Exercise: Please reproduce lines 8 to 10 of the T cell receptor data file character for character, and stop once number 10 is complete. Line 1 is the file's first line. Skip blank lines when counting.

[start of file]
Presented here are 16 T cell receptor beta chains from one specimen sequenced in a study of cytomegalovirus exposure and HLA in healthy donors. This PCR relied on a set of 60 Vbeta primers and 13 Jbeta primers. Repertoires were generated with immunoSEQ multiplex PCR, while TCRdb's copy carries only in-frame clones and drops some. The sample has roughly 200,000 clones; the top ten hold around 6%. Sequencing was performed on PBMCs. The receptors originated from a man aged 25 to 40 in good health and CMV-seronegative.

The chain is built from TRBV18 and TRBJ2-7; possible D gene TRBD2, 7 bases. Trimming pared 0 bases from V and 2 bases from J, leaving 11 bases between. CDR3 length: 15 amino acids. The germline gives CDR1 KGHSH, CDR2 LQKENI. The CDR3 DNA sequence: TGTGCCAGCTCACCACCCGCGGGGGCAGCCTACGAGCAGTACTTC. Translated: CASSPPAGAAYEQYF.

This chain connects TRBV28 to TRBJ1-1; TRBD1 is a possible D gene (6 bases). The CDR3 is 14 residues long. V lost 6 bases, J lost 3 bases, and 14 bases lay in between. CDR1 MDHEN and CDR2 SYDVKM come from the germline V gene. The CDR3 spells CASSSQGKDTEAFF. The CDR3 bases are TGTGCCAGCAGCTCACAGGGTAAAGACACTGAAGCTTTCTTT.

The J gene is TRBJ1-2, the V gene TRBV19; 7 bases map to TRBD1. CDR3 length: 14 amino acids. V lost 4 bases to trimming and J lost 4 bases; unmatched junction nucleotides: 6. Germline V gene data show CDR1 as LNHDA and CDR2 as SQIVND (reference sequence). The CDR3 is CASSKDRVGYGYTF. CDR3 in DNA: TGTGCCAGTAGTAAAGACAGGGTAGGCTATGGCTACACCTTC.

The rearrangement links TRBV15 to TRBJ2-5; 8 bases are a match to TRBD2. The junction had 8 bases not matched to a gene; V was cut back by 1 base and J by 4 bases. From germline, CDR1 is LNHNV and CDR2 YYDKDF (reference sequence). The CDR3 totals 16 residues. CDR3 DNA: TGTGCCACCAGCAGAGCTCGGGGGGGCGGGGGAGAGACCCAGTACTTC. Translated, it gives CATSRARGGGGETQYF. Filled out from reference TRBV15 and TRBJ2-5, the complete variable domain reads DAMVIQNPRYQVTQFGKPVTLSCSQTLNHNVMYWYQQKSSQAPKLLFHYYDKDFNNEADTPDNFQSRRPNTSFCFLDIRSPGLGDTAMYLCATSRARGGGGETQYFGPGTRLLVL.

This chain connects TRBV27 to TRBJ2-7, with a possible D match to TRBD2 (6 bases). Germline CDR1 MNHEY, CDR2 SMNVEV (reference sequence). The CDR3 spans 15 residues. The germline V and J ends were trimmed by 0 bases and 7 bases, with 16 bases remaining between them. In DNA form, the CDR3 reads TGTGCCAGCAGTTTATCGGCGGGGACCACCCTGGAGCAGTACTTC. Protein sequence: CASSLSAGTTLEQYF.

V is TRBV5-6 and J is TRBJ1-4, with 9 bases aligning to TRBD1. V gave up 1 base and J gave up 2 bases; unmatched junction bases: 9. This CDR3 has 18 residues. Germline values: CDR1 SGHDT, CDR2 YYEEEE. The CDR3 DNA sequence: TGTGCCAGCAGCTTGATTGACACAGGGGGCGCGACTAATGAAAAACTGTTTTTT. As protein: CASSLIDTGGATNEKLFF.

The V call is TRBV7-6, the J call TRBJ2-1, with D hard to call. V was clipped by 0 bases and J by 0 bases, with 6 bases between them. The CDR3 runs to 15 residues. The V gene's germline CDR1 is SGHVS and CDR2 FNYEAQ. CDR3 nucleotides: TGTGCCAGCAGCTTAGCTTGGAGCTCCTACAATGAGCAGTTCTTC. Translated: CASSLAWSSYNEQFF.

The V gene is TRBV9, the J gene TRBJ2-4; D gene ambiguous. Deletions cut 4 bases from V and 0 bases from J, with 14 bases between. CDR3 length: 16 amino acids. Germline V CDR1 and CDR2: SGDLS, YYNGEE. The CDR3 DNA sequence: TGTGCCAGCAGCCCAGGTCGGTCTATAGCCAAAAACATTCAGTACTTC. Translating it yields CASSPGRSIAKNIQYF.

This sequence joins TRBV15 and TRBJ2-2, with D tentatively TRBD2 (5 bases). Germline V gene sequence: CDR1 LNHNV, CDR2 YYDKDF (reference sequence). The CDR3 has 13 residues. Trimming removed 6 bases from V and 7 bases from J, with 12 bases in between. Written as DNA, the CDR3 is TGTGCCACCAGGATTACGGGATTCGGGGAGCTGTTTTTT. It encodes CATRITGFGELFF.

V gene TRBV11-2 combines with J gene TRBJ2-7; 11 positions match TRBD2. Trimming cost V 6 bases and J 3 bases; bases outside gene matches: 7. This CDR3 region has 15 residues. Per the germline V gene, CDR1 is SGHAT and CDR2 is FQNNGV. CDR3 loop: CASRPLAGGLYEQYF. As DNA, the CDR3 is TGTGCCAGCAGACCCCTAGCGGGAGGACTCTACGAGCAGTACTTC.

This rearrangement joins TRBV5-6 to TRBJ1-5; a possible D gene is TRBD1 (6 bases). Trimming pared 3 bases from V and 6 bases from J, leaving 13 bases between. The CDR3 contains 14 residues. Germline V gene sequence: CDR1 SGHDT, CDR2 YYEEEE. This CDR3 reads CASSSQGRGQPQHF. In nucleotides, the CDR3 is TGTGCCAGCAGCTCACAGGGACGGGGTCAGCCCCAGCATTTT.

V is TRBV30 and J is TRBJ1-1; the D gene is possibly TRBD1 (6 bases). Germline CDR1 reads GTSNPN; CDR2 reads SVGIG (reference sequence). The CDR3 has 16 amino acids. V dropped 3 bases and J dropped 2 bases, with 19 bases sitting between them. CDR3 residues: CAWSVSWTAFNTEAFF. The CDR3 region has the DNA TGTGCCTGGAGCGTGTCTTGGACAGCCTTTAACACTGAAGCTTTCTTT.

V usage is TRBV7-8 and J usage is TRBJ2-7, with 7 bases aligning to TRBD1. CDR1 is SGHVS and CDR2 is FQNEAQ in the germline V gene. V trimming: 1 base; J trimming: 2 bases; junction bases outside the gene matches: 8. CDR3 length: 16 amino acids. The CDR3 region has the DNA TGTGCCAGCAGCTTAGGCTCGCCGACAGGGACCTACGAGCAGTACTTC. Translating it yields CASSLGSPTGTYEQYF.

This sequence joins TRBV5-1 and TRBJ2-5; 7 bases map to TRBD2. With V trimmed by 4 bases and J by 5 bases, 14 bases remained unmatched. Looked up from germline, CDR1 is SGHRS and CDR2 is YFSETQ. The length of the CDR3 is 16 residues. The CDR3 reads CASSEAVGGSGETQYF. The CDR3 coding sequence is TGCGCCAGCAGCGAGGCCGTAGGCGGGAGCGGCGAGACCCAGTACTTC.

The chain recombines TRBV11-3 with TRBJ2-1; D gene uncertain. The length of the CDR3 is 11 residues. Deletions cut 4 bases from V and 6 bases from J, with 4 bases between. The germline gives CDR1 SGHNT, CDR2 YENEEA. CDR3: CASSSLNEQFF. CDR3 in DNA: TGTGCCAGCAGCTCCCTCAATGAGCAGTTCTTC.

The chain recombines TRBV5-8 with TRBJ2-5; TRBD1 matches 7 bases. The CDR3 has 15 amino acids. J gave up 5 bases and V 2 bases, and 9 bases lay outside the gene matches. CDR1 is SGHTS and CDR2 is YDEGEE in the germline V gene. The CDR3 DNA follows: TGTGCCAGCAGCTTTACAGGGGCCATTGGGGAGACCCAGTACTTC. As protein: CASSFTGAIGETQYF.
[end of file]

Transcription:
The V call is TRBV7-6, the J call TRBJ2-1, with D hard to call. V was clipped by 0 bases and J by 0 bases, with 6 bases between them. The CDR3 runs to 15 residues. The V gene's germline CDR1 is SGHVS and CDR2 FNYEAQ. CDR3 nucleotides: TGTGCCAGCAGCTTAGCTTGGAGCTCCTACAATGAGCAGTTCTTC. Translated: CASSLAWSSYNEQFF.

The V gene is TRBV9, the J gene TRBJ2-4; D gene ambiguous. Deletions cut 4 bases from V and 0 bases from J, with 14 bases between. CDR3 length: 16 amino acids. Germline V CDR1 and CDR2: SGDLS, YYNGEE. The CDR3 DNA sequence: TGTGCCAGCAGCCCAGGTCGGTCTATAGCCAAAAACATTCAGTACTTC. Translating it yields CASSPGRSIAKNIQYF.

This sequence joins TRBV15 and TRBJ2-2, with D tentatively TRBD2 (5 bases). Germline V gene sequence: CDR1 LNHNV, CDR2 YYDKDF (reference sequence). The CDR3 has 13 residues. Trimming removed 6 bases from V and 7 bases from J, with 12 bases in between. Written as DNA, the CDR3 is TGTGCCACCAGGATTACGGGATTCGGGGAGCTGTTTTTT. It encodes CATRITGFGELFF.